When most people hear the word “bipolar” they may instantly think of someone who is happy one minute and then sad the next, but unfortunately the disorder is more complex than just happiness and sadness. Bipolar also includes agitation, irritability, suicidal thoughts, crying spells, anxiety, panic attacks, and much more.
Bipolar disorder is characterized as a mental illness in which a person experiences episodes of mania/hypomania and major depression. These episodes may vary from person to person in intensity and duration. Those that live with the disorder usually take medications to manage their moods. Bipolar disorder heavily affects a person’s energy levels, moods, and sleeping schedule.
After years of experiencing major depression, I began to notice myself having strange outbursts of energy that lasted for days at a time. By the time I was a sophomore in high school, my little outbursts became more rapid and severe. I’d stay up all hours of the night listening to music and filling up my journals with racing thoughts and grandiose ideas that filled my young mind.
Being bipolar has made my life a challenge since I could ever remember. I was diagnosed when I was eighteen years old, after years of not knowing what was particularly wrong with me. After being diagnosed, things in my life just began to make sense.
So what does a bipolar episode exactly feel like? Well, people who have bipolar disorder live in three different realities: stable/normal, depressed, and manic/hypomanic. These three realities make it difficult for those with the disorder to live a consistent and stable life as their moods, energy, and goals change and fluctuate over the years.
The severity and length of a bipolar episode really depends on the individual’s condition and their diagnosis type. I experience rapid cycling and I have bipolar II disorder, which means that I experience four or more episodes a year and I tend to experience a lot more depression than hypomania.
When I experience a bipolar episode, it tends to be different every time. It may sometimes only last for a few hours and other times it may last for weeks. The severity may also be different from episode to episode.
The first sign that I may be entering a hypomanic episode is the lack of sleep. I’ll spend nights awake in my room and still manage wake up at 4AM to 5AM without a problem. Second, I’ll start to feel jittery and restless as my mind begins to buzz with thoughts and ideas that go a million miles a minute. Then within only a few hours to a few days, I’ll manage to be super productive, abnormally energetic, and grandiose. My self-esteem skyrockets and I may engage in risky and impulsive behaviors including shopping sprees, substance abuse, promiscuity, and getting into arguments with others.
Hypomania isn’t all happiness though. I also experience panic attacks, anxiety, guilt, regret, and a series of racing, intrusive thoughts that make my head spin as I fall into a pool of tears. For people with severe manic episodes, psychotic features may begin to arise.
And as the mania overwhelms me, I suddenly feel myself crash into a deep pit of depression that leaves me feeling lifeless and burnt out. With my particular condition, my depressions can last for months at a time, but usually they only last two to three weeks.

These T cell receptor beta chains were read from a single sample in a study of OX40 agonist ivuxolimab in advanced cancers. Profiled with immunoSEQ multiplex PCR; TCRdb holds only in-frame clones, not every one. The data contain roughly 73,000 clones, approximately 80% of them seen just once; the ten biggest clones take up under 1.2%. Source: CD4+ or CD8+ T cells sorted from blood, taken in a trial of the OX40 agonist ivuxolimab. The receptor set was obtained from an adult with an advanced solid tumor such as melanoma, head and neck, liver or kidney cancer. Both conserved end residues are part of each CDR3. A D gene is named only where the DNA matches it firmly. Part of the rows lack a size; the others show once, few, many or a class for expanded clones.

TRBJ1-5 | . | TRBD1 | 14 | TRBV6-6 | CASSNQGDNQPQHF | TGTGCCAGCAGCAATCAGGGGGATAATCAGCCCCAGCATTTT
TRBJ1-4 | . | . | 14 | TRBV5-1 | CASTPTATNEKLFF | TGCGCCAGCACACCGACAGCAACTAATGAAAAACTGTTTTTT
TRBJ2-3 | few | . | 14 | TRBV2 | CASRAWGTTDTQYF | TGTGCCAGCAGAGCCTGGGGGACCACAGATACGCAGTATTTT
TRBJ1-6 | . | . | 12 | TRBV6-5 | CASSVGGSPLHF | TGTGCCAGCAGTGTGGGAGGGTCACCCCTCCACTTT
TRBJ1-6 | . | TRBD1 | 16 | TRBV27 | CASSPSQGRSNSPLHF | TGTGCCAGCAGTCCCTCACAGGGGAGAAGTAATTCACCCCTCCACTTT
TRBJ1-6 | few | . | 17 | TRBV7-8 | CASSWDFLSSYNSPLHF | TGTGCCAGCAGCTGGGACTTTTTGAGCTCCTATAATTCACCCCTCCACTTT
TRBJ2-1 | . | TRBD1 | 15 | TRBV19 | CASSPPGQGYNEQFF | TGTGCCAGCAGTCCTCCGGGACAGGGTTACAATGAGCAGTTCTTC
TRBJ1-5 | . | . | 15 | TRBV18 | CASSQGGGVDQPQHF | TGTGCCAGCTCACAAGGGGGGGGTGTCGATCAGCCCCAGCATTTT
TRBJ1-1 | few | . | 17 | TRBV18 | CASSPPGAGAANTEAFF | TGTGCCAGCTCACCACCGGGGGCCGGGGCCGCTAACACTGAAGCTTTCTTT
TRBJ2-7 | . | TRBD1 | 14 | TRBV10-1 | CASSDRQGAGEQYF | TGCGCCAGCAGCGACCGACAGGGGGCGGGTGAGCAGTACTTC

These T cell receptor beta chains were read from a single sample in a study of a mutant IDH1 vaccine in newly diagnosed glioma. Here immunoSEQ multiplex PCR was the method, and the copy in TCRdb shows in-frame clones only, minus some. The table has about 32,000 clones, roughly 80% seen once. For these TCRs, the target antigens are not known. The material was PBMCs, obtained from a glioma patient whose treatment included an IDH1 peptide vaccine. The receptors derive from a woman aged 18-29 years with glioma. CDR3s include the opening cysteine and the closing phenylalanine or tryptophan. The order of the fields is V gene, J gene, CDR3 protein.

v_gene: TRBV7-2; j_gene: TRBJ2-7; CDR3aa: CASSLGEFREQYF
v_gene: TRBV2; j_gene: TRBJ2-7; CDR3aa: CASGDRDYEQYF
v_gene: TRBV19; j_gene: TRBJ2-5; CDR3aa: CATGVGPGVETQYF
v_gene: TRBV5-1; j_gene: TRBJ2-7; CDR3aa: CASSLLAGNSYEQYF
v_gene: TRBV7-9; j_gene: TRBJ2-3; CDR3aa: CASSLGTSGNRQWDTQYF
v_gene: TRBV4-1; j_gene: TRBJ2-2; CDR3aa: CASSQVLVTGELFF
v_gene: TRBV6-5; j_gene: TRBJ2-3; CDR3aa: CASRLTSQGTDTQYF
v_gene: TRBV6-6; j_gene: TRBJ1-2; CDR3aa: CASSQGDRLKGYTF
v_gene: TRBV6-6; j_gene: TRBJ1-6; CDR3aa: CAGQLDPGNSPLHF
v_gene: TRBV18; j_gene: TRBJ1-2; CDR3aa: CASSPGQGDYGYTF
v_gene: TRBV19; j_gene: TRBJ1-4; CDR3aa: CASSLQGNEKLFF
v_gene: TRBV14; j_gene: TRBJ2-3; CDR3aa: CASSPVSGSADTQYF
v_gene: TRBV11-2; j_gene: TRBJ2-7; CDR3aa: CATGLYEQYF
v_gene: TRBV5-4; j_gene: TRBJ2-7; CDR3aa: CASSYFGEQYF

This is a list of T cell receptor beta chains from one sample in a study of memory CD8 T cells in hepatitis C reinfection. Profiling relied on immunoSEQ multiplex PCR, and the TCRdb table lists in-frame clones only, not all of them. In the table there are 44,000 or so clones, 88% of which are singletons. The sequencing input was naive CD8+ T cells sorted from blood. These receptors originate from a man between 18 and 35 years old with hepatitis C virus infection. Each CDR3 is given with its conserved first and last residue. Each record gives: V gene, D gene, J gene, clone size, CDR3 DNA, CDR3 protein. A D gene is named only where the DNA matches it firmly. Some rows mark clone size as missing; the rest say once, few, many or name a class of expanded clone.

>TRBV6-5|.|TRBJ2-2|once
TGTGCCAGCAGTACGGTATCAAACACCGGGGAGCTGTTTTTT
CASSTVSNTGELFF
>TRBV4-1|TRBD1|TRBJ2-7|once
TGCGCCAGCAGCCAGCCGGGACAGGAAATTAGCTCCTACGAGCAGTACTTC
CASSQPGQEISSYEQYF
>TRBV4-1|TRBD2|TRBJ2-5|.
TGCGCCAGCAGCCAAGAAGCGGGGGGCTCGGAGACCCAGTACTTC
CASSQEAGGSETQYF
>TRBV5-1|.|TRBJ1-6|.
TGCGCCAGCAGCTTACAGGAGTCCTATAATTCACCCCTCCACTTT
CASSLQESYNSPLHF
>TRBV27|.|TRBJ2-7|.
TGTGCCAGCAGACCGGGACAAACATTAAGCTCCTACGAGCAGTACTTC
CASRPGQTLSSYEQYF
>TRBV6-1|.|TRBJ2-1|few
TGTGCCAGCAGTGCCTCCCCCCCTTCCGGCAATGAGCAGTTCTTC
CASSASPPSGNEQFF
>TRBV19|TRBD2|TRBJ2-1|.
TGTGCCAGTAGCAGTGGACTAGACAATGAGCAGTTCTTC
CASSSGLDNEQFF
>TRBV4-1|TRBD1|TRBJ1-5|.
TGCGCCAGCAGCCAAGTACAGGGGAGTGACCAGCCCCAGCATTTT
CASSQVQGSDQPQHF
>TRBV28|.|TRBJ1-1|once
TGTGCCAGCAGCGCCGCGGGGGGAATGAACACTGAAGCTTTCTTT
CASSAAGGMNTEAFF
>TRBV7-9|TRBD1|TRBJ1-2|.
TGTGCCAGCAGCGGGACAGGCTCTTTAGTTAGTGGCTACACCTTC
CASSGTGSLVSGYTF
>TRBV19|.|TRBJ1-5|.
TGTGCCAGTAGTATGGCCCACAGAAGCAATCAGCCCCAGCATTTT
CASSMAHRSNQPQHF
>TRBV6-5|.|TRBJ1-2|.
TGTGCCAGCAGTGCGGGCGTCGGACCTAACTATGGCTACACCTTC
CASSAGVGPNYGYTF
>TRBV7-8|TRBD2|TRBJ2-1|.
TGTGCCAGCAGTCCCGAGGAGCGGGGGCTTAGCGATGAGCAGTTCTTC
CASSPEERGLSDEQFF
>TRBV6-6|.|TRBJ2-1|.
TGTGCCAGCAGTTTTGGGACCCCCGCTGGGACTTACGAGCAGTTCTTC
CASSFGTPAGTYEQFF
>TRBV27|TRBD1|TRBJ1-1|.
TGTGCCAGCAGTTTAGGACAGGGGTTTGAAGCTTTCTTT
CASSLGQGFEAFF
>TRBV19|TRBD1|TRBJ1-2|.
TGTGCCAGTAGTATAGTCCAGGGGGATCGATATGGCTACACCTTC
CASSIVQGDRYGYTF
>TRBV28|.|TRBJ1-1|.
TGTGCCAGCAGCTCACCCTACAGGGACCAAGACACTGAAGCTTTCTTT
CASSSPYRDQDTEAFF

Once I’m in depression, I lose all interest in the things that kept me busy when I was hypomanic or stable. I may shift all my goals and aspirations and change who I spend my time with.
Sometimes the depression gets so bad that I begin to wonder if it’s even worth it anymore. I grow tired of my extreme ups and downs and I begin to question suicide and self-harm. Sometimes the depressions and hypomania get so bad that I’ll self-medicate with drugs and alcohol.
56% of people diagnosed with bipolar disorder have also experienced addiction in their lifetime. This is because a person with the disorder may find comfort in substances to slow down their manic behaviors and thoughts or to self-medicate their merciless depressions.
Personally, I have had my fair share of substance use and I have been referred to treatment centers and AA meetings over the years. When I was just fourteen years old, I developed addictive behaviors towards alcohol and since then, I have been working hard on having a healthier relationship with it.
Once the bipolar episode is over, life can be difficult. Your moods may feel stable again, but now it is time to take responsibility for all the tasks and goals you decided to take on while manic. Now it is time to catch up on all the schoolwork and responsibilities you stopped doing when you were depressed.
You have no idea when the next episode might occur, so you must be prepared and recognize your triggers.
I am still young and learning to live with this disorder that has made my life a living hell at times. Today, I am taking my several medications to manage my moods, but that does not make everything completely better. I will still experience the occasional ups and downs just like everyone else.
I’m also under persistent care from a therapist and psychiatrist and my doctor and I couldn’t be more thankful for how helpful they’ve been throughout the years.
Living with bipolar is difficult. It can be relentless and cruel at times, but at the end of the day, it makes us stronger and more in touch with the suffering of others.
This content was originally published here.